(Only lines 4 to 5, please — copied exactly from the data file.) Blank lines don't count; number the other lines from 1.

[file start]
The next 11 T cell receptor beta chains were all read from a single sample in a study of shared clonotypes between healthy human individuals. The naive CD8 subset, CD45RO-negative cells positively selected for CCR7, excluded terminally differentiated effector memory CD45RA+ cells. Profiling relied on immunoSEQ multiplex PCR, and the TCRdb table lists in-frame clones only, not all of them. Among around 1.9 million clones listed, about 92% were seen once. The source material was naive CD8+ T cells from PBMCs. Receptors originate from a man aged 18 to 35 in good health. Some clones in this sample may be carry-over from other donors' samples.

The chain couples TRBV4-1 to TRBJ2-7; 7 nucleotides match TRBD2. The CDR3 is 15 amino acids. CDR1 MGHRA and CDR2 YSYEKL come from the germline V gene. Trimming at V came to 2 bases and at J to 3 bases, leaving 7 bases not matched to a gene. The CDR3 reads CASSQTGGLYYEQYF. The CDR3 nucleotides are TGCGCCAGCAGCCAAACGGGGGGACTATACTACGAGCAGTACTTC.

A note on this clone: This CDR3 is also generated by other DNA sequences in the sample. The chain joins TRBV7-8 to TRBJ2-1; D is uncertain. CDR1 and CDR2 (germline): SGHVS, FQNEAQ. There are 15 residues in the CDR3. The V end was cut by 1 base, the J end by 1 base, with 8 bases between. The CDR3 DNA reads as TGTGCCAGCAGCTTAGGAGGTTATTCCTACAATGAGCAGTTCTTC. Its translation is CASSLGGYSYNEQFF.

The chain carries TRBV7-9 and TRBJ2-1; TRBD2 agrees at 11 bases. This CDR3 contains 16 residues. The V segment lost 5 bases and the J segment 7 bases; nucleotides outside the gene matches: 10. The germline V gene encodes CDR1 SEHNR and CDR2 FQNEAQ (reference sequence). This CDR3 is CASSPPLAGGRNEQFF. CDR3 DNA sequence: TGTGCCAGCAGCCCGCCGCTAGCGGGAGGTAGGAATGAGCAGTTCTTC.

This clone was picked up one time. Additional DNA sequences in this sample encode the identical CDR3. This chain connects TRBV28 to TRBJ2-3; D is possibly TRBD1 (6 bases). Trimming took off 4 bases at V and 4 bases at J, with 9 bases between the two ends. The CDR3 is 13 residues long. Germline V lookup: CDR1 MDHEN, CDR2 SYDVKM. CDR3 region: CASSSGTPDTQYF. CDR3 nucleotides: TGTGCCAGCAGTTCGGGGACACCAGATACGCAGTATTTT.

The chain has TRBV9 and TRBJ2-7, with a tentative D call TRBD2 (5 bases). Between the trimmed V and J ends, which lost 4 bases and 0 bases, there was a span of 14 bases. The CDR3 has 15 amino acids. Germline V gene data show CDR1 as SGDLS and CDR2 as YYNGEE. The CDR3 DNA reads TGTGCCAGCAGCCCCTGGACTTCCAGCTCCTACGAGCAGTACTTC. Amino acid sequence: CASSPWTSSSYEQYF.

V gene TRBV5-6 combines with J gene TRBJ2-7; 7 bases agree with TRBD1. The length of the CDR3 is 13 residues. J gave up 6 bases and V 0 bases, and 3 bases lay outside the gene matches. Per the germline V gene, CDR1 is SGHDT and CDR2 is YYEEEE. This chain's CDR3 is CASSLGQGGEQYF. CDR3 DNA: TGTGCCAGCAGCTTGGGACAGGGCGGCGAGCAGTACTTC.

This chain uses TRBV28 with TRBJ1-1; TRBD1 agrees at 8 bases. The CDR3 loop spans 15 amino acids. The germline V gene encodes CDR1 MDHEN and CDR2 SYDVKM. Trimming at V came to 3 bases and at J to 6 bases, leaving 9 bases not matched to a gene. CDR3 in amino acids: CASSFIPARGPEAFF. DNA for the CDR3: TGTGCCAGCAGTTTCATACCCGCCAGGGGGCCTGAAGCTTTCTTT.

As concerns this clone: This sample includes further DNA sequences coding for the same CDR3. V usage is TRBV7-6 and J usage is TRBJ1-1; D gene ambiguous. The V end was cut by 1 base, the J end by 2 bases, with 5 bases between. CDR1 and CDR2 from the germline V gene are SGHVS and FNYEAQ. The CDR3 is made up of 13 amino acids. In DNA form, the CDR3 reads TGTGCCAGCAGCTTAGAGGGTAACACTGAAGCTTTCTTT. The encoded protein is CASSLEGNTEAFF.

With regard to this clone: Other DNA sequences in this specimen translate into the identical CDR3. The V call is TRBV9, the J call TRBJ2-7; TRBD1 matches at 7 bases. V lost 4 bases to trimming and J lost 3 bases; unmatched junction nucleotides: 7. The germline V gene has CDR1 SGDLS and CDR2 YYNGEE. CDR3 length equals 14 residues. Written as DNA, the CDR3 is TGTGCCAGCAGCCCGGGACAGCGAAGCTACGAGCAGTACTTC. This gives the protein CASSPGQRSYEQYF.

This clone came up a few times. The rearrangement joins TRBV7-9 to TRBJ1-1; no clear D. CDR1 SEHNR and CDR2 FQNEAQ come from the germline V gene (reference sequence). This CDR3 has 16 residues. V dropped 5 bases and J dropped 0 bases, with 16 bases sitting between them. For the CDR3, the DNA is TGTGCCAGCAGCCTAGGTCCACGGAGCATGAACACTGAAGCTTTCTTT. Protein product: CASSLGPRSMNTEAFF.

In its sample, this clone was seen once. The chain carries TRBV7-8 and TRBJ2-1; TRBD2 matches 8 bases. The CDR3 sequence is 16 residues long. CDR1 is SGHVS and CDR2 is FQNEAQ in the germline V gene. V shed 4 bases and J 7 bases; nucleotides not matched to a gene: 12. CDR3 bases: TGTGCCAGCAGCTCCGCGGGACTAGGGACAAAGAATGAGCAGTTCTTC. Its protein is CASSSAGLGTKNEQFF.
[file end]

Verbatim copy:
The chain carries TRBV7-9 and TRBJ2-1; TRBD2 agrees at 11 bases. This CDR3 contains 16 residues. The V segment lost 5 bases and the J segment 7 bases; nucleotides outside the gene matches: 10. The germline V gene encodes CDR1 SEHNR and CDR2 FQNEAQ (reference sequence). This CDR3 is CASSPPLAGGRNEQFF. CDR3 DNA sequence: TGTGCCAGCAGCCCGCCGCTAGCGGGAGGTAGGAATGAGCAGTTCTTC.

This clone was picked up one time. Additional DNA sequences in this sample encode the identical CDR3. This chain connects TRBV28 to TRBJ2-3; D is possibly TRBD1 (6 bases). Trimming took off 4 bases at V and 4 bases at J, with 9 bases between the two ends. The CDR3 is 13 residues long. Germline V lookup: CDR1 MDHEN, CDR2 SYDVKM. CDR3 region: CASSSGTPDTQYF. CDR3 nucleotides: TGTGCCAGCAGTTCGGGGACACCAGATACGCAGTATTTT.